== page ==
Hören and horchen must originally have had a wider meaning than anything we do with our ears, but rather (or, in addition) denoted obedience and belonging (you belong to a group when you follow common orders). Composites like angehören, gehören, aufhören, gehorchen and Gehorsam are hints to that. Some of this original meaning is still present when we say of someone's dog

der hört aber gut!

and don't praise its ears, but rather mean it's well-trained and obedient. Aufhören does thus have the original meaning that someone stops following orders and does something else.

This BTW seems to be a common pattern in many Germanic languages:

  • Swedish upphöra
  • Danish ophøre
  • Norwegian opphøre
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    You are close, but you miss the target anyway. Aufhören is listening up, and who listens up usually stops other current activities. See my answer below. – Christian Geiselmann Dec 11 '18 at 12:13
  • The North Germanic words are all borrowed or calqued from High or Low German. – fdb Dec 11 '18 at 19:45
  • @fdb No. Dutch has it different. – tofro Dec 11 '18 at 19:46
  • @tofro. I wrote "or". That is trying to be careful. – fdb Dec 11 '18 at 19:49
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I suggest an explanation for the semantic construct of aufhören in the meaning of stop doing something based on situational logic:

Imagine this very typical situation in any society in the olden days: people sitting together in a room and doing something productive, e.g. sewing clothes (in a taylor's shop), or copying a book (as scribes in a monastery). Everybody is concentrated on his task. Enters a chiefly figure (the master taylor, or the abbot), calling:

Alle mal herhören!

or whatever such command to make them listen to the important words that are going to follow. People now put down their needles or pens and look up (!) towards the superior, waiting for his words. What they actually do is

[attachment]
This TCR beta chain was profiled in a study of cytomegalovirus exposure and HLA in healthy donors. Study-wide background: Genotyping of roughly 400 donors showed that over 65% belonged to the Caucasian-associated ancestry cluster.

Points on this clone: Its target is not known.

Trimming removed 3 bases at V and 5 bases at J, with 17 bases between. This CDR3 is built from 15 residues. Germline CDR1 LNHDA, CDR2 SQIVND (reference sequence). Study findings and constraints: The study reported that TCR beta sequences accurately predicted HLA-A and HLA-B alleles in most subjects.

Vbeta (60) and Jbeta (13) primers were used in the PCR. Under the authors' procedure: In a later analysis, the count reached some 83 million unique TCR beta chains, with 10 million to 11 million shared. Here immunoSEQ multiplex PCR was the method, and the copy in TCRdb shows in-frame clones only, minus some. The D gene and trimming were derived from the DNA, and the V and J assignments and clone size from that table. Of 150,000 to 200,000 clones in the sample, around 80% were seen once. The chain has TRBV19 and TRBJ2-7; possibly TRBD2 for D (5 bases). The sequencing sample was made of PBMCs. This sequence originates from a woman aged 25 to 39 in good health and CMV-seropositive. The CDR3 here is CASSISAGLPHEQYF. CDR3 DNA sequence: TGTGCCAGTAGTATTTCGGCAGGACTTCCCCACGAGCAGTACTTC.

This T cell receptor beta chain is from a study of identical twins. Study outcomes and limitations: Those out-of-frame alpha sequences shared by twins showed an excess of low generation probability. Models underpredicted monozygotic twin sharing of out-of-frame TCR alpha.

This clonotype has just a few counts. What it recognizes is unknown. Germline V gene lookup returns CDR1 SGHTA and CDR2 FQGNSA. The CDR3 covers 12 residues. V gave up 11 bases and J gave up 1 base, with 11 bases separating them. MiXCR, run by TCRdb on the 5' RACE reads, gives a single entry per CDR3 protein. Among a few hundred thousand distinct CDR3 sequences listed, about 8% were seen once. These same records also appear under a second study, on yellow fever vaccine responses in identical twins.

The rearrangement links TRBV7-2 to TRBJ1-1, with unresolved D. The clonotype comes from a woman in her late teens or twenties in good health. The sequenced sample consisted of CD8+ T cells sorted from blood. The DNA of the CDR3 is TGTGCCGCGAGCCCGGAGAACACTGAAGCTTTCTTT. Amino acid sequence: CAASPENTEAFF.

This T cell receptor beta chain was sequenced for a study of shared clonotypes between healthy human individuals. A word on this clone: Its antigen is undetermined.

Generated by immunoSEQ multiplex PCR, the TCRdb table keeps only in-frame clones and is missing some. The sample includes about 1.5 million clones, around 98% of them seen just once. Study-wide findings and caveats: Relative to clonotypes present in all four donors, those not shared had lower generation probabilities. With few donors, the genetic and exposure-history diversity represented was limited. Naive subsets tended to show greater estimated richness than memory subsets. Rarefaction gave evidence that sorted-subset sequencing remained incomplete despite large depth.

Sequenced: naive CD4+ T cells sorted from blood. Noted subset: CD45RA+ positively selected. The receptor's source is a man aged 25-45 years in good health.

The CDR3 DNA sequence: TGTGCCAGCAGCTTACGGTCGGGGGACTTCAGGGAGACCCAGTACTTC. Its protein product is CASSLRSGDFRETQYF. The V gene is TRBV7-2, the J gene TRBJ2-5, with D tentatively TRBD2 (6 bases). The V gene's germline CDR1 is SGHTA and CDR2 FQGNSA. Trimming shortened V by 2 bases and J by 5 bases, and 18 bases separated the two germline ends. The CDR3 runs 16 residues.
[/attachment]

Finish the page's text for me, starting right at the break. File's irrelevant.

aufhören

which is initially and primarily not stop doing something, but simply listening up. You may see heads being raised, and eyes and ears being turned towards the expected source of communication.

As this intensified form of listening is typically (and almost necessarily) accompanied by interrupting any current occupation, that's how aufhören got a secondary meaning, namely stopping to do something.

Reference

1) Grimm

The Deutsches Wörterbuch by Grimm (here Vol 1. Col. 670 ff) discusses the etymology of aufhören at length, testing variuos explanations, but here is a piece of it that would support my theory:

[...] Auch die heutige schweizerische und bairische volkssprache gebrauchen noch hören für aufhören: nu hör einist = nun lasz ab, hör auf; er cha nit höre = kann nicht ablassen, aufhören (Stald. 1, 54); hoir! = lasz ab, hör auf (Schm. 2, 233). dem haupteindruck nach stimmt das zu dem hören = gehorchen anderer gegenden: das kind will gar nicht hören = nicht gehorchen, denn wenn es gehorcht, läszt es vom verbotnen ab.

This is of course not a direct proof of my

aufhören = to listen up - and as a consequence stop doing other things

but it gives an independent example of exactly this situation: the child, when listening, will stop doing other things it was doing hitherto. (Even more so the dog, by the way.)

2) English listen up

The very fact that there is an English expression to listen up supports the theory of aufhören = listen up - and stop doing other things. It has different lexical roots (hear vs listen), but it uses the same situational and semantical logic of "raising one's ears" (possibly as an analogy to "raising one's eyes").

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    Is there any reference to support this or is this your personal observation? – Takkat Dec 11 '18 at 14:30
  • It was genuine thought of my own. But I add a reference to Grimm, for your entertainment and intellectual satisfaction. – Christian Geiselmann Dec 11 '18 at 14:35
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    Thank you, that would be great. I may just have misread the Grimm for that peculiar fact. Other people who come here also may like to read about it. – Takkat Dec 11 '18 at 14:39
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    I am not sure whether I'd like to follow this rather speculative approach here. I think, you mix it up with aufhorchen a bit. – jonathan.scholbach Dec 12 '18 at 6:39
  • @jonathan.scholbach I hope I made clear that aufhören in the sense of aufhorchen / listening up is not actually used (any more), but that I see this understanding of aufhören as an underlying (tacit) semantical structure to explain the modern use of aufhören vor stop doing something. As other explanations have not been provided ("they are cognates" is not an explanation, and other attempts here were simply self-contradicting), I think this one is the most promising one. – Christian Geiselmann Dec 12 '18 at 11:11